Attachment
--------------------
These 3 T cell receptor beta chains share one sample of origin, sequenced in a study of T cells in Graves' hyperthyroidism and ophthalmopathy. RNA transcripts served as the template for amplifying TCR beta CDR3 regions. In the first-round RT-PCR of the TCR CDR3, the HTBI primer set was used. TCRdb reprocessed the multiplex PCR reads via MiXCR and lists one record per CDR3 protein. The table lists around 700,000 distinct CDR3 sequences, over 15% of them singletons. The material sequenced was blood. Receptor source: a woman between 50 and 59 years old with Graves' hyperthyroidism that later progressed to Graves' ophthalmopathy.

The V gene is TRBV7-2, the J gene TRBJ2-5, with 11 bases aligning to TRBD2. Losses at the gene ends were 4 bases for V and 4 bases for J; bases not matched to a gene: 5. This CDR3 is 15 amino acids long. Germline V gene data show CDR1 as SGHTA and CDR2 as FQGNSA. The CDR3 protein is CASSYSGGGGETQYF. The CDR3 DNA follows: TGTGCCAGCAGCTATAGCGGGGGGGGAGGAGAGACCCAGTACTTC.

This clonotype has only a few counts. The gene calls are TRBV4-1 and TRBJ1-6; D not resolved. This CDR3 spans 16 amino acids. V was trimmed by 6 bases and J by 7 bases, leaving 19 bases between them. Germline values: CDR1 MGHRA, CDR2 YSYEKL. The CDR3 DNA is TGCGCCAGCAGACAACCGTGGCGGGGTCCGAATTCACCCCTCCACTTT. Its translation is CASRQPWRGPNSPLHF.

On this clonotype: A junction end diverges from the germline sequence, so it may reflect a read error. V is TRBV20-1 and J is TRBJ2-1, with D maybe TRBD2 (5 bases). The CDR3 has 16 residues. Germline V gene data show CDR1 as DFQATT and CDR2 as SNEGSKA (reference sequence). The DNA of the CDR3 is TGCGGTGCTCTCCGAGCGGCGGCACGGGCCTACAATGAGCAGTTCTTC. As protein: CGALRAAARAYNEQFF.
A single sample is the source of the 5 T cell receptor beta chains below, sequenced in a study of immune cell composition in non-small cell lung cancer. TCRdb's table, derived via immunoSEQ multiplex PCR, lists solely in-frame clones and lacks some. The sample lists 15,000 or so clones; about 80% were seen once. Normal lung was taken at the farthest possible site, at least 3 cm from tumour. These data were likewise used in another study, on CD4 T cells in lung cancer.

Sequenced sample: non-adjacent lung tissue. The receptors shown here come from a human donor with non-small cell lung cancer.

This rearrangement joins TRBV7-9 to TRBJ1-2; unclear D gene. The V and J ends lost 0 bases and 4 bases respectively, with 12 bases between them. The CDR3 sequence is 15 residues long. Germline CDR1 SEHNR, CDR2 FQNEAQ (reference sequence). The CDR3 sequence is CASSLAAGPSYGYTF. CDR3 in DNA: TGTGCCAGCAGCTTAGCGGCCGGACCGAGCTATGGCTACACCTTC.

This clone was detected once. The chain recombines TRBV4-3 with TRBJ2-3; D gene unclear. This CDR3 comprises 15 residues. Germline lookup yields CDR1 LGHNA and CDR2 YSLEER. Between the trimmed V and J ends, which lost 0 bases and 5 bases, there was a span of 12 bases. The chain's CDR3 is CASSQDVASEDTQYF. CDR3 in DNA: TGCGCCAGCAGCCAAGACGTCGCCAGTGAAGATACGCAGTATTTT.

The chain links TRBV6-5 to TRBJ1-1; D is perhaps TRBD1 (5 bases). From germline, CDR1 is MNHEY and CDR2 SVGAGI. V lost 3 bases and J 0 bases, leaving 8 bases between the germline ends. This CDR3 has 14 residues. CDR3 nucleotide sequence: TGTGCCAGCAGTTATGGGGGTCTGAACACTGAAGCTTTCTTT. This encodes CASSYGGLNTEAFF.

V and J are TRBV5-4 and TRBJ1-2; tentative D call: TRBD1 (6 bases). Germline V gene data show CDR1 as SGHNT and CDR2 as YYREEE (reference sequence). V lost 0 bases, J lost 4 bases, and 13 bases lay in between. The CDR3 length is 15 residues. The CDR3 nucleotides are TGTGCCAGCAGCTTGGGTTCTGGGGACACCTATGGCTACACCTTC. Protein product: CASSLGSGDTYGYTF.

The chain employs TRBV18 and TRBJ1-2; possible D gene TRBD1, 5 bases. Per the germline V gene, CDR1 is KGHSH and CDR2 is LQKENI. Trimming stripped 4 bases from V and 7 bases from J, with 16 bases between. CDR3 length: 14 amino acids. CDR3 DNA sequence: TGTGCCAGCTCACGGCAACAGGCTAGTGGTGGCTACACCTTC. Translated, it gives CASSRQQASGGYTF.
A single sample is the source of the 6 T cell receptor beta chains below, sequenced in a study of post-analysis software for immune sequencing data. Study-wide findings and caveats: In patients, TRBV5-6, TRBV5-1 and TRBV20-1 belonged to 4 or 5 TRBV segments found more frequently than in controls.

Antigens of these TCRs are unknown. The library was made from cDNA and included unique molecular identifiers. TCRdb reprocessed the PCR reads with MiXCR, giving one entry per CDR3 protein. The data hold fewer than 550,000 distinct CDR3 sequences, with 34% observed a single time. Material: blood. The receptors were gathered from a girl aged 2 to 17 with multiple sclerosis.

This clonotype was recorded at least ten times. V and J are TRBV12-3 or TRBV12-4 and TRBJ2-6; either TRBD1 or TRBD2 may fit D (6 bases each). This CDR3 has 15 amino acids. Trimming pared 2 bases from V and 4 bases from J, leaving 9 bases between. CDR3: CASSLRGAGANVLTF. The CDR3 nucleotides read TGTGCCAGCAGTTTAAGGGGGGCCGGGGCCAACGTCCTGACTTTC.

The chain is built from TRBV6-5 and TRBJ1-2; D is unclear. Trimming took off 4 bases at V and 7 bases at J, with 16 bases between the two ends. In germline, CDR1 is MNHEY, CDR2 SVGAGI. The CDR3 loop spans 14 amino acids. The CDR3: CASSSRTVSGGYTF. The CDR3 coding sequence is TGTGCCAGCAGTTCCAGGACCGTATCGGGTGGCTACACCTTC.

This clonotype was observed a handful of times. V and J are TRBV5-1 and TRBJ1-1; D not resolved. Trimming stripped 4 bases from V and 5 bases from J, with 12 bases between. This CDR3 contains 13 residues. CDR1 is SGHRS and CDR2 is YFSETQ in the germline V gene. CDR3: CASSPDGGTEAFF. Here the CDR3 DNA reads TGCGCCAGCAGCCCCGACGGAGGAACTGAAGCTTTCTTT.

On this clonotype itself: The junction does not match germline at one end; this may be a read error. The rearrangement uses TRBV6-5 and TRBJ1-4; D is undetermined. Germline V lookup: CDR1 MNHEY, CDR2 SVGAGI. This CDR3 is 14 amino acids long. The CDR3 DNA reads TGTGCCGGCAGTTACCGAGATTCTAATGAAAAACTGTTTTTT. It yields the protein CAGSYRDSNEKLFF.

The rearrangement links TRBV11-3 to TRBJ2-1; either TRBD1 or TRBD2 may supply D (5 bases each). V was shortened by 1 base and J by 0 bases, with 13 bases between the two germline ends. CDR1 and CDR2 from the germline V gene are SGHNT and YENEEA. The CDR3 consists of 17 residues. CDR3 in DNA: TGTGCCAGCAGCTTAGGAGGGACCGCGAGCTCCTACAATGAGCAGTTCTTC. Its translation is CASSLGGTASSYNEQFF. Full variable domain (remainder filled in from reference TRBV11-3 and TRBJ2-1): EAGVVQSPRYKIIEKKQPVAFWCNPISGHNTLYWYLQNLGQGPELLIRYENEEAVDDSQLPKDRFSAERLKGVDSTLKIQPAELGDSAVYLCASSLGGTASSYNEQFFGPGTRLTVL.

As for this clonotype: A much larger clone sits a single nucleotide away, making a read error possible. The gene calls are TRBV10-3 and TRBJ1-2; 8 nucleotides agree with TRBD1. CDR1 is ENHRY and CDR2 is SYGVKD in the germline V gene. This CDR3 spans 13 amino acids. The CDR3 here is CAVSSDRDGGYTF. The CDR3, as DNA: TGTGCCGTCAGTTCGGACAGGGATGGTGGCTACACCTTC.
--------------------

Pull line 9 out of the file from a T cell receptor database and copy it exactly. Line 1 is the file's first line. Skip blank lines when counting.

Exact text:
The chain links TRBV6-5 to TRBJ1-1; D is perhaps TRBD1 (5 bases). From germline, CDR1 is MNHEY and CDR2 SVGAGI. V lost 3 bases and J 0 bases, leaving 8 bases between the germline ends. This CDR3 has 14 residues. CDR3 nucleotide sequence: TGTGCCAGCAGTTATGGGGGTCTGAACACTGAAGCTTTCTTT. This encodes CASSYGGLNTEAFF.